Box, G. E. P and R. D. Meyer (1993). Finding the Active Factors in Fractionated Screening
Experiments.
Journal of Quality Technology
25
, 94105.

Chasalow, S., Brand, R. (1995). Generation of Simplex Lattice Points.
Journal of the Royal Statistical Society, Series C
44
, 534545.

Chen, J., Sun, D.X. and Wu, C.F.J. (1993). A catalogue of 2level and 3level orthogonal arrays.
International Statistical Review
61
, 131145.

Collings, B. J. (1989). Quick Confounding.
Technometrics
31
, 107110.

Cornell, J. (2002).
Experiments with Mixtures
. Third Edition. Wiley.

Daniel, C. (1959). Use of Half Normal Plots in Interpreting Two Level Experiments.
Technometrics
1
, 311340.

Derringer, G. and Suich, R. (1980). Simultaneous Optimization of Several Response Variables.
Journal of Quality Technology
12
, 214219.

Dette, H., Bretz, F., Pepelyshev, A. and Pinheiro, J. C. (2008).
Optimal Designs for Dose Finding Studies.
Journal of the American Statisical Association
103
,
12251237.

Federov, V.V. (1972).
Theory of Optimal Experiments
. Academic Press, New York.

Fox, J. (2005).
The R Commander:
A BasicStatistics Graphical User Interface to R
.
Journal of Statistical Software
14
(9), 142.

Gramacy, R.B. (2007).
tgp: An R Package for Bayesian Nonstationary, Semiparametric Nonlinear Regression and Design by Treed Gaussian Process Models
.
Journal of Statistical Software
19
(9), 146.

Groemping, U. (2009).
Design of Experiments in R
. Presentation at UseR! 2009 in Rennes, France.

Groemping, U. (2011).
Tutorial for designing experiments using the R package RcmdrPlugin.DoE
.
Reports in Mathematics, Physics and Chemistry
,
Department II, Beuth University of Applied Sciences Berlin.

Hoaglin D., Mosteller F. and Tukey J. (eds., 1991).
Fundamentals of Exploratory Analysis of Variance
.
Wiley, New York.

Jones, B. and Kenward, M.G. (1989).
Design and Analysis of CrossOver Trials
. Chapman and
Hall, London.

Johnson, M.E., Moore L.M. and Ylvisaker D. (1990). Minimax and maximin distance designs.
Journal of Statistical Planning and Inference
,
26
, 131148.

Kuhfeld, W. (2009). Orthogonal arrays. Website courtesy of SAS Institute Inc., accessed August 4th 2010.
URL
http://support.sas.com/techsup/technote/ts723.html
.

Kuhnert, P. and Venables, B. (2005)
An Introduction to R: Software for Statistical
Modelling & Computing
. URL
http://CRAN.Rproject.org/doc/contrib/Kuhnert+VenablesR_Course_Notes.zip
.
(PDF document (about 360 pages) of lecture notes in combination with the data sets and R scripts)

Kunert, J. (1998). Sensory Experiments as Crossover Studies.
Food Quality and Preference
9
, 243253.

Lalanne, C. (2009). R Companion to Montgomerys Design and Analysis of Experiments.
Manuscript, downloadable at URL
http://www.aliquote.org/articles/tech/dae/dae.pdf
.
(The file accompanies the book by Montgomery 2005 (cf. below).)

Lenth, R.V. (1989). Quick and Easy Analysis of Unreplicated Factorials.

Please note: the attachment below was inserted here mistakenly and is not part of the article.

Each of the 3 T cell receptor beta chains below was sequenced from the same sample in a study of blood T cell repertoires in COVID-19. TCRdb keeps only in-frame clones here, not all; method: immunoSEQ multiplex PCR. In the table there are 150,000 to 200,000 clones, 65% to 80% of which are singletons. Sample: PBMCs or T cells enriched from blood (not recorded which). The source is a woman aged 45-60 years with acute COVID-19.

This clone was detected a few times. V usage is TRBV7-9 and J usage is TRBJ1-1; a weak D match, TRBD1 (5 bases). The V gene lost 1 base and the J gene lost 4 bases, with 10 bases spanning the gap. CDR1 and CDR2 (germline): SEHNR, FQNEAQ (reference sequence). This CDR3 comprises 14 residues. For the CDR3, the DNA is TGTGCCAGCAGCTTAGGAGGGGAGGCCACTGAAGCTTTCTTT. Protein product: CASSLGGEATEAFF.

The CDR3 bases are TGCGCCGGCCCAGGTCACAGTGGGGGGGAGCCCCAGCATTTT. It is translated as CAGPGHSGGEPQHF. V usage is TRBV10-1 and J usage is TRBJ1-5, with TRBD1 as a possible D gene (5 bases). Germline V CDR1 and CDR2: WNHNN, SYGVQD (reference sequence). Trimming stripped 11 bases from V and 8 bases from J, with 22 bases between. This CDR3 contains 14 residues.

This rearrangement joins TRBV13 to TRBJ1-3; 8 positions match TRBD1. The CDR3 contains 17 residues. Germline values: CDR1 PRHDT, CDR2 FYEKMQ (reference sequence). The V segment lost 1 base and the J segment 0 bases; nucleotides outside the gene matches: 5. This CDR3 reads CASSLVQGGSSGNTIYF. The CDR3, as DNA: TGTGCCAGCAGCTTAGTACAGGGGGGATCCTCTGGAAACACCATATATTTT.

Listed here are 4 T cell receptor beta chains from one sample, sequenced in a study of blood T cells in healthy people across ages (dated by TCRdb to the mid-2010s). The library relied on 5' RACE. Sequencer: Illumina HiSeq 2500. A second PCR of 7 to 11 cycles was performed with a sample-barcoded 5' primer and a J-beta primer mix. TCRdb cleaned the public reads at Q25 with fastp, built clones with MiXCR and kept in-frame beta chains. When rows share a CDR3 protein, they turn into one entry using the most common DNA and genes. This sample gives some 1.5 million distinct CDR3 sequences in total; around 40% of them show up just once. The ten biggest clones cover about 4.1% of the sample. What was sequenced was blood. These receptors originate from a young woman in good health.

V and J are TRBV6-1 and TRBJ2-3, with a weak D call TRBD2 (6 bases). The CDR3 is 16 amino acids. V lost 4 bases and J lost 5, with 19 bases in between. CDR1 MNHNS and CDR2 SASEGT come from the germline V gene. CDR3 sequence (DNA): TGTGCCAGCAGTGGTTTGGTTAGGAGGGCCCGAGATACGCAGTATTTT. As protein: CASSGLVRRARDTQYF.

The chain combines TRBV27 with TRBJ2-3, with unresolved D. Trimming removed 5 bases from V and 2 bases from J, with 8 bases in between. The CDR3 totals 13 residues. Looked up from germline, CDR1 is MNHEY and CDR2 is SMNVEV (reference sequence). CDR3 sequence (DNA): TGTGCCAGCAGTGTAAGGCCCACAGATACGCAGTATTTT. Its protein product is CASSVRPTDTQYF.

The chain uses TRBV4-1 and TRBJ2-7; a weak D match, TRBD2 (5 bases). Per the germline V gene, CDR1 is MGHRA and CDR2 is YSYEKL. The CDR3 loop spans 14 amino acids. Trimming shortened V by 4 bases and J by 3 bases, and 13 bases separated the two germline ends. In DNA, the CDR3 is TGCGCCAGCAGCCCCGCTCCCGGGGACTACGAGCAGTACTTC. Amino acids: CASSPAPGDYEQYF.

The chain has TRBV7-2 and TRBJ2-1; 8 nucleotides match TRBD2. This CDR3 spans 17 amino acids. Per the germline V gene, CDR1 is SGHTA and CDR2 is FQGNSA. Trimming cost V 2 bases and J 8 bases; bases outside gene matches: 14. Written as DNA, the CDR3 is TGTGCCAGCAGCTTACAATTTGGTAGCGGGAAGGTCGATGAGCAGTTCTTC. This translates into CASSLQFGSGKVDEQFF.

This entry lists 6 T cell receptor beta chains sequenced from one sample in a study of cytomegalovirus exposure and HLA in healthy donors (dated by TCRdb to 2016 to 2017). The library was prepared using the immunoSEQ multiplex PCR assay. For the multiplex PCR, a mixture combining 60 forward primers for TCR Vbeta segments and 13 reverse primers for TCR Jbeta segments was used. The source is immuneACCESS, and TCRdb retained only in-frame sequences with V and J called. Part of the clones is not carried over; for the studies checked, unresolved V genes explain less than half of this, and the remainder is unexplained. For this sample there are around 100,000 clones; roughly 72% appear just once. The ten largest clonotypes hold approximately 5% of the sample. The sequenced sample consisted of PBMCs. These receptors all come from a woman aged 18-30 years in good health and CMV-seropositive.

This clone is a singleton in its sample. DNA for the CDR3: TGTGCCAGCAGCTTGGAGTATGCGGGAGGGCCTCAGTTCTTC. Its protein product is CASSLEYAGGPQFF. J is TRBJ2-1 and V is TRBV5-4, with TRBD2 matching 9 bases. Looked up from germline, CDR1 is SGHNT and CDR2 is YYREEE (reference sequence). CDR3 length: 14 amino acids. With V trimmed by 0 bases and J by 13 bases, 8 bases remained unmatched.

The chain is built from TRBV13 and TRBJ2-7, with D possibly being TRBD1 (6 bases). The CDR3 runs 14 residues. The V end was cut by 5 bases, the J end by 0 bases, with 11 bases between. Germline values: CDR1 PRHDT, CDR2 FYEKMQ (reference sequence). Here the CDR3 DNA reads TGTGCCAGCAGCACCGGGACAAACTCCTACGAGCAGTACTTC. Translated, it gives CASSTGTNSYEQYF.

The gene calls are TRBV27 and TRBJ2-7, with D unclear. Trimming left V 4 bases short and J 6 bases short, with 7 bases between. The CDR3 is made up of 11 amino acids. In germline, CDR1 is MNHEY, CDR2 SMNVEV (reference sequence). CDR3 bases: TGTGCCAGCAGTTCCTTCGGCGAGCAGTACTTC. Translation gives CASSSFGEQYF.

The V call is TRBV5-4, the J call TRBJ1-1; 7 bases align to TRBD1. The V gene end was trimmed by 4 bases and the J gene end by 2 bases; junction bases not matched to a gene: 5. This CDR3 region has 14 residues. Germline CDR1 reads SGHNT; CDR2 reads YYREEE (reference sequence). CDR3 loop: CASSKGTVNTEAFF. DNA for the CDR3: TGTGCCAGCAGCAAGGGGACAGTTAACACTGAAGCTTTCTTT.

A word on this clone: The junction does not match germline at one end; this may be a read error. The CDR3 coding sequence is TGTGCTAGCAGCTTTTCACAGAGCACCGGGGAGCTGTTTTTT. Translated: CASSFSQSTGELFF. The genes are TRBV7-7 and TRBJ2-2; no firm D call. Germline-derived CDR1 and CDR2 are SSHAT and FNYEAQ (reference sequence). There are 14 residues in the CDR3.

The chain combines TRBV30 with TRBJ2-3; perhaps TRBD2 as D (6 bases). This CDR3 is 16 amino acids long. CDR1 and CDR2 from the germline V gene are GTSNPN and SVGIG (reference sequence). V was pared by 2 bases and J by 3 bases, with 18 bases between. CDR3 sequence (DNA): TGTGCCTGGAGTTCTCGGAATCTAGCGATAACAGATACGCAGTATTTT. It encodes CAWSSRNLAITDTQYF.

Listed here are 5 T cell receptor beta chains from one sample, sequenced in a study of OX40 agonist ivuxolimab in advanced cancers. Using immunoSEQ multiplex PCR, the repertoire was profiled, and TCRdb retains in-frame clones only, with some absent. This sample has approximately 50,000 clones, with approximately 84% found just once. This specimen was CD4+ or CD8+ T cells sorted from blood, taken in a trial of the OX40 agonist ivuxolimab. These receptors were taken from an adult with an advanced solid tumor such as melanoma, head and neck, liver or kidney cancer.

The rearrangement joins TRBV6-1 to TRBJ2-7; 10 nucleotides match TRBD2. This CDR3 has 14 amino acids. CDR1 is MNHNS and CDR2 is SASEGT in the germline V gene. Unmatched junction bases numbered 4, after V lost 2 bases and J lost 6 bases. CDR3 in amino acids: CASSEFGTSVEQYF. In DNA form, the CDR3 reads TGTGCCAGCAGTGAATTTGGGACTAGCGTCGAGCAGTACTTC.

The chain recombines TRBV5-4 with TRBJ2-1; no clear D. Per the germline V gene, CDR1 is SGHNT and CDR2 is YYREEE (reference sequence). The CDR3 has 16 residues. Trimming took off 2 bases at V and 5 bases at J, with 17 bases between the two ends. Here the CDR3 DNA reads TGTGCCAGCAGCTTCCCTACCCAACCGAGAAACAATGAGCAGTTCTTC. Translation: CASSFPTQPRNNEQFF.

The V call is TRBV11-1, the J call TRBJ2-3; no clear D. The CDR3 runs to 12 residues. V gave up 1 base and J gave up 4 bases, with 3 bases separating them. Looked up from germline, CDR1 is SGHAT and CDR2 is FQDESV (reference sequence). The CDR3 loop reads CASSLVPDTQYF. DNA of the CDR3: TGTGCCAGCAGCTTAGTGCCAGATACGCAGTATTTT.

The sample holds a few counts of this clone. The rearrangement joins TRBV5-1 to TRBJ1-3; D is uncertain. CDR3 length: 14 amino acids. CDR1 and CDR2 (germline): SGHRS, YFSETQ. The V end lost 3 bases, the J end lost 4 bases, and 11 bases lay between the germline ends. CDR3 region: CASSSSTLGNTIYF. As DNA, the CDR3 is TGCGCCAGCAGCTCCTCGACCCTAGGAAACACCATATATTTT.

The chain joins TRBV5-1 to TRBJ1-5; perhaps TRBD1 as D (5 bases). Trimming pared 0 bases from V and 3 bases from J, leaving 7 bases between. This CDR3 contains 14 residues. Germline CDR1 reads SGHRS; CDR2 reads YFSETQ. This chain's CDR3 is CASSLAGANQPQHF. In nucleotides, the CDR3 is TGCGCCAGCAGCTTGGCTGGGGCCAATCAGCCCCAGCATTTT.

Technometrics
31
, 469473.

Lenth, R.V. (2009).
ResponseSurface Methods in R, Using rsm
.
Journal of Statistical Software
32
(7), 117.

Mee, R. (2009).
A Comprehensive Guide to Factorial TwoLevel Experimentation
.
New York: Springer.

Montgomery, D. C. (2005, 6th ed.).
Design and Analysis of Experiments
. New York: Wiley.

Myers, R. H. and Montgomery, D. C. (1995).
Response Surface Methodology: Process and Product
Optimization Using Designed Experiments
. New York: Wiley.

Plackett, R.L. and Burman, J.P. (1946). The design of optimum multifactorial experiments.
Biometrika
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, 305325.

Rosenbaum, P. (1989). Exploratory Plots for Paired Data.
The American Statistician
43
, 108109.

Sacks, J., Welch, W.J., Mitchell, T.J. and Wynn, H.P. (1989). Design and analysis of computer experiments.
Statistical Science
4
, 409435.

Santner T.J., Williams B.J. and Notz W.I. (2003).
The Design and Analysis of Computer Experiments
.
Springer, New York.

Sen S, Satagopan JM and Churchill GA (2005). Quantitative Trait Locus Study Design from an Information
Perspective.
Genetics
170
, 447464.

Stein, M. (1987). Large Sample Properties of Simulations Using Latin Hypercube Sampling.
Technometrics
29
, 143151.

Stocki, R. (2005). A Method to Improve Design Reliability Using Optimal Latin Hypercube Sampling.
Computer Assisted Mechanics and Engineering Sciences
12
, 87105.

Underwood, A.J. (1997).
Experiments in Ecology: Their Logical Design and Interpretation Using Analysis of Variance.
Cambridge University Press, Cambridge.

Vikneswaran (2005).
An R companion to "Experimental Design".
URL
http://CRAN.Rproject.org/doc/contrib/VikneswaranED_companion.pdf
.
(The file accompanies the book "Experimental Design with Applications in Management, Engineering
and the Sciences" by Berger and Maurer, 2002.)

Vining, G. (1993). A Computer Program for Generating Variance Dispersion Graphs.
Journal of Quality Technology
25
, 4558. Corrigendum in the same volume, pp. 333335.

Xu, H. (2009). Algorithmic Construction of Efficient Fractional Factorial Designs With Large Run Sizes.
Technometrics
51
, 262277.